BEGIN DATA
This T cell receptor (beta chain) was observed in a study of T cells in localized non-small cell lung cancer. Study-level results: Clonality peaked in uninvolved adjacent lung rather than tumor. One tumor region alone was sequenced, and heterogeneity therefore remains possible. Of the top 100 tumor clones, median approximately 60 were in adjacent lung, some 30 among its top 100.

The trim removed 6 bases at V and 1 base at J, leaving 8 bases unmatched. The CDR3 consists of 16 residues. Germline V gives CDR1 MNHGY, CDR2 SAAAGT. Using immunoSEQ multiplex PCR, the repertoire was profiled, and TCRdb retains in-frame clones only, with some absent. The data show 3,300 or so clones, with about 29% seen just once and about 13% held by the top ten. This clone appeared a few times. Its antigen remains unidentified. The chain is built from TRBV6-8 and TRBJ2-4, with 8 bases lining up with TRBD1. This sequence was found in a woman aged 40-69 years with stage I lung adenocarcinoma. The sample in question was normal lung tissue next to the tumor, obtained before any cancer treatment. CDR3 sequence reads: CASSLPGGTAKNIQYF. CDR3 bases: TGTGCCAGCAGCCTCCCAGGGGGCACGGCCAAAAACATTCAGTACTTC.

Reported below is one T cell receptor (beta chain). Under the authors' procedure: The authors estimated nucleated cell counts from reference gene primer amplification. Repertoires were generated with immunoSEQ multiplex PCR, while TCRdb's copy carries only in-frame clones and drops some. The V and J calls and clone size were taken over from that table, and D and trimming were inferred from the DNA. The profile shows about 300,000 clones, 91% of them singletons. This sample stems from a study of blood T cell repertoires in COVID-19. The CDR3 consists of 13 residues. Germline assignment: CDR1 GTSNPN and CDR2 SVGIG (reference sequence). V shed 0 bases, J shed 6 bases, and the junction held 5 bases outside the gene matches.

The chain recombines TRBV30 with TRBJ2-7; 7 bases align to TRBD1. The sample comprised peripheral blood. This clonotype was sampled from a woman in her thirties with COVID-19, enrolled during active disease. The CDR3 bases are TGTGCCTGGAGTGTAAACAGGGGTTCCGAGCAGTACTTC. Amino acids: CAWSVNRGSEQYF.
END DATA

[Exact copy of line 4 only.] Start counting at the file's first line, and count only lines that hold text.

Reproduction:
The chain recombines TRBV30 with TRBJ2-7; 7 bases align to TRBD1. The sample comprised peripheral blood. This clonotype was sampled from a woman in her thirties with COVID-19, enrolled during active disease. The CDR3 bases are TGTGCCTGGAGTGTAAACAGGGGTTCCGAGCAGTACTTC. Amino acids: CAWSVNRGSEQYF.